The Hungarian government defended the right of an alleged neo-Nazi party to hold a political rally in a former synagogue in the city of Esztergom despite an outcry from Jewish groups.
Plans for the rally by the Jobbik faction resulted in condemnation by European Jews on Sunday, with both the European Jewish Congress and the Hungarian Jewish community calling on the government to ban the event.
In response to an inquiry from The Jerusalem Post, Hungary’s International Communications Office stated on Friday that the government “does not comment on party rallies” and that Jobbik has a legitimate right to hold its rally wherever it wants.
“Official parties have the right to hold events at venues where the owners of the venue allow them to. In this case, the community center [which was a synagogue until 1945] in Esztergom is owned by the municipality,” the government spokesman said.
Esztergom Mayor Éva Tétényi did not reply to an email requesting comment.
The Federation of Hungarian Jewish Communities (Mazsihisz) told the Post last week that it intends to block Jobbik from holding the rally by physical force, if necessary.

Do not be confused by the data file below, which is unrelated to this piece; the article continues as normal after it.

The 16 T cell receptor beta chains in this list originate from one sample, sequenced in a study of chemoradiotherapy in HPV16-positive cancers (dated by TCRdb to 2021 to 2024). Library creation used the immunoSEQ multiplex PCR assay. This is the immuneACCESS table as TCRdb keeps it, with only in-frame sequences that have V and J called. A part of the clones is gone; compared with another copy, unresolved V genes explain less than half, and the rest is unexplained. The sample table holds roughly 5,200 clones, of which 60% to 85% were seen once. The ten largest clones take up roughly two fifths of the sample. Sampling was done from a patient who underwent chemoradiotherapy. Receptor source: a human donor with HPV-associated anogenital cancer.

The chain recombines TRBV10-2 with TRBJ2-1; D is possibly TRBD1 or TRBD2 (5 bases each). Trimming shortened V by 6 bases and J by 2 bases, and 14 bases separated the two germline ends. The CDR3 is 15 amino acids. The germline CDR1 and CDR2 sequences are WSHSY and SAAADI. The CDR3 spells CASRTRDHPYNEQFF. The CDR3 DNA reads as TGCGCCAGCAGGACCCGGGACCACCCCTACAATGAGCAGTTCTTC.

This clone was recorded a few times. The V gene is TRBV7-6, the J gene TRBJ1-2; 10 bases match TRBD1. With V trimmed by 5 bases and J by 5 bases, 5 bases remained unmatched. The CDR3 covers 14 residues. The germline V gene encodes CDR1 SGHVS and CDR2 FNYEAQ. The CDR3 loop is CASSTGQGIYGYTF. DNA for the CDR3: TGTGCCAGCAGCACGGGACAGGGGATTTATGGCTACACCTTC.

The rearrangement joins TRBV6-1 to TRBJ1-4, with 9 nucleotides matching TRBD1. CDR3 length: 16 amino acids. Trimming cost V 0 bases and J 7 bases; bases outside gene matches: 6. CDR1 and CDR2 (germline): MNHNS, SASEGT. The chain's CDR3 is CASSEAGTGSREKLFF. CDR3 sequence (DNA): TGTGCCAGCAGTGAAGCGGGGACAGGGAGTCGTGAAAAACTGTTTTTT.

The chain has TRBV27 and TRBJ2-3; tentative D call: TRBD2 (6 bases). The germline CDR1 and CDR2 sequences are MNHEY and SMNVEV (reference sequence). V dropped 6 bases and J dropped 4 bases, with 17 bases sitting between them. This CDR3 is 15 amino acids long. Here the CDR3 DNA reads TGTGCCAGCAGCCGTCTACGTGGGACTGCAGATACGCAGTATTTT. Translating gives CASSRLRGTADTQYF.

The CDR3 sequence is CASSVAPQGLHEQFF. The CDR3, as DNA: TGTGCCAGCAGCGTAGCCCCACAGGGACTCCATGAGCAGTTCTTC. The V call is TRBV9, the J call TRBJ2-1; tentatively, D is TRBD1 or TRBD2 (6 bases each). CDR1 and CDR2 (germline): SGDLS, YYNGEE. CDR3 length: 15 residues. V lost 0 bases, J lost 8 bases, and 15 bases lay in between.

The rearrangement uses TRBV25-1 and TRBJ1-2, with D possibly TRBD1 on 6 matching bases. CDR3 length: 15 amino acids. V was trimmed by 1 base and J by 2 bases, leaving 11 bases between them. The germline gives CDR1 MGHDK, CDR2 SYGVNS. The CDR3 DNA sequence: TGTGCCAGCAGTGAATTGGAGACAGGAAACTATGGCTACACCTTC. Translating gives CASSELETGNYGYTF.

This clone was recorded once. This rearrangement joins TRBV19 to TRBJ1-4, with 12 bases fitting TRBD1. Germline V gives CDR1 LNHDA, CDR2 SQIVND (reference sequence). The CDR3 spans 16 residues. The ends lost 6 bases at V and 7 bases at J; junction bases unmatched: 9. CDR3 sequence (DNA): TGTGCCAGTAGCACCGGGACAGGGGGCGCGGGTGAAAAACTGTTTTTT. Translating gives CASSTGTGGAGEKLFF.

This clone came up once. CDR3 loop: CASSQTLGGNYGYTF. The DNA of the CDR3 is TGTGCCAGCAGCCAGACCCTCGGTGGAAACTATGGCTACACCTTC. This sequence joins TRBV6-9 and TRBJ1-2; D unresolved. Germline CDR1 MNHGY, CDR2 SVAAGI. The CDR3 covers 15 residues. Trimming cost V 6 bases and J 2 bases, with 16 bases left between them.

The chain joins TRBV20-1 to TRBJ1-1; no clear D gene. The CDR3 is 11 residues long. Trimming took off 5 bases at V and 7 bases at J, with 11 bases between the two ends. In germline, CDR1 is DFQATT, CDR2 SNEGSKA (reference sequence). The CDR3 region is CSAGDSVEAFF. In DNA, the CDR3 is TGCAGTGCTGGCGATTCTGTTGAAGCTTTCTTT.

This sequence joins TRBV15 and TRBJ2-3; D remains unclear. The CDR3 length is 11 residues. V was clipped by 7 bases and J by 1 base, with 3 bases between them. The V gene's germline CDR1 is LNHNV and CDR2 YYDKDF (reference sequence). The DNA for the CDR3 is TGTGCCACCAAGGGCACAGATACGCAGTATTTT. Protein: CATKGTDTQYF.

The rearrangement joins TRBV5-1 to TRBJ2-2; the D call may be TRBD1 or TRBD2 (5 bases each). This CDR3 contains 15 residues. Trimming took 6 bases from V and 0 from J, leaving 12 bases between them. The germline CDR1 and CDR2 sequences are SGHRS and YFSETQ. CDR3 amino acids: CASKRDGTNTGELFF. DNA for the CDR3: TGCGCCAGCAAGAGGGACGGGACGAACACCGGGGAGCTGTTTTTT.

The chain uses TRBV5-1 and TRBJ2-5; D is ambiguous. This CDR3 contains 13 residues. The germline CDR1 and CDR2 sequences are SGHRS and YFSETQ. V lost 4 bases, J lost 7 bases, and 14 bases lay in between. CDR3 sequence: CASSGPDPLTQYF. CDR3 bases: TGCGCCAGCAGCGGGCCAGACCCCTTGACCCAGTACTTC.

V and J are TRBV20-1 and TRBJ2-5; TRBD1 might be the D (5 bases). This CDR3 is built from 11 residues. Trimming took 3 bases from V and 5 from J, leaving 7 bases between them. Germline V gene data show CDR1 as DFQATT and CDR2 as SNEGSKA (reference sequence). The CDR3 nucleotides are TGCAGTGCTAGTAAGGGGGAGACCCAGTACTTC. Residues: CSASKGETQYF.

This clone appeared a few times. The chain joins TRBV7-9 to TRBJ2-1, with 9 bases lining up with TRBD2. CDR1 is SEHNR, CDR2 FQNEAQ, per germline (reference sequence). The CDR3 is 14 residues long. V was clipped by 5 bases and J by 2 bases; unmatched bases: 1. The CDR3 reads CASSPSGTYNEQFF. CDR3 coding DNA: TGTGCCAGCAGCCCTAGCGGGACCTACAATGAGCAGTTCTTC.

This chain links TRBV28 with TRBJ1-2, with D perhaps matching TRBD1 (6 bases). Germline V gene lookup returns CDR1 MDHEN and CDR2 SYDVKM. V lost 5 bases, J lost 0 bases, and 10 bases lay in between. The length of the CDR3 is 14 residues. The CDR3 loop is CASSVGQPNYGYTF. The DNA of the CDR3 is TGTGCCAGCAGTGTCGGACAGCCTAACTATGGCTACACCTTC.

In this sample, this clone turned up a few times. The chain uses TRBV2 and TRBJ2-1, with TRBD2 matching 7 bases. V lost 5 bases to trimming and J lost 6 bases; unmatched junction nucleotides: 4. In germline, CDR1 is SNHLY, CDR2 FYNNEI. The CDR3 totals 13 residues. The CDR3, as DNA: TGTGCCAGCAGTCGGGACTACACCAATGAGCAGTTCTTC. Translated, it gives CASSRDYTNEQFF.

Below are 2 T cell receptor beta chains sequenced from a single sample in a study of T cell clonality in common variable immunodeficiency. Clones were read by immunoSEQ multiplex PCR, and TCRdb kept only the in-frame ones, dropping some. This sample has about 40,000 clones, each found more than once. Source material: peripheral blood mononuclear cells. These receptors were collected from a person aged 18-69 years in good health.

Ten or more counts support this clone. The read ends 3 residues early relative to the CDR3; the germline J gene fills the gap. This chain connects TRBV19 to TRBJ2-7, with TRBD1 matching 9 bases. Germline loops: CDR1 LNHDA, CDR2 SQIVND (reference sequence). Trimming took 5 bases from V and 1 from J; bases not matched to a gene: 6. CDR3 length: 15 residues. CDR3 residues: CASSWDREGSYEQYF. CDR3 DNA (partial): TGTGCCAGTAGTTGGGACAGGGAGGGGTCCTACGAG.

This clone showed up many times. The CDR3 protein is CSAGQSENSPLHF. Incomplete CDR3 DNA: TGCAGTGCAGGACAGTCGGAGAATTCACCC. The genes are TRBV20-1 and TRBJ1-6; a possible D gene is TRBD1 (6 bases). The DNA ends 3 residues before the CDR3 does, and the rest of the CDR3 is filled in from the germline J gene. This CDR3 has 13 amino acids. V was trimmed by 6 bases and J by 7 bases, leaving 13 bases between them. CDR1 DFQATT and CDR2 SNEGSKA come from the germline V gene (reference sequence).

“In case this [gathering] will not be prohibited, the Mazsihisz and Jewish civil organizations will protest and physically hinder the Jobbik rally on the spot,” Mazsihisz president Andras Heisler wrote in an email.
The rally by Jobbik “will be literally and figuratively trampling on the graves of Holocaust victims,” EJC President Dr. Moshe Kantor told the Post through a spokesman on Sunday. Jobbik, which the World Jewish Congress considers a neo-Nazi organization, is Hungary’s third-largest party with 43 out of 386 seats in the legislature. Friday’s rally is part of Jobbik’s campaign to improve its standing in the elections scheduled for April.
“The community of Esztergom was wiped out in the Holocaust and this synagogue is not in use today because the Jews there were exterminated,” Kantor told the Post.
“While the Nazis physically destroyed this community, its ideological descendants in Jobbik are destroying it once more with their intended rally.”
Kantor called on the Esztergom municipality, which owns the synagogue building, to cancel the event “on the grounds that by its very nature it will be celebrating the massacre of Jews and destruction of their communities during the Holocaust.”
He also demanded action from the central government to “uphold the memory of the Holocaust.”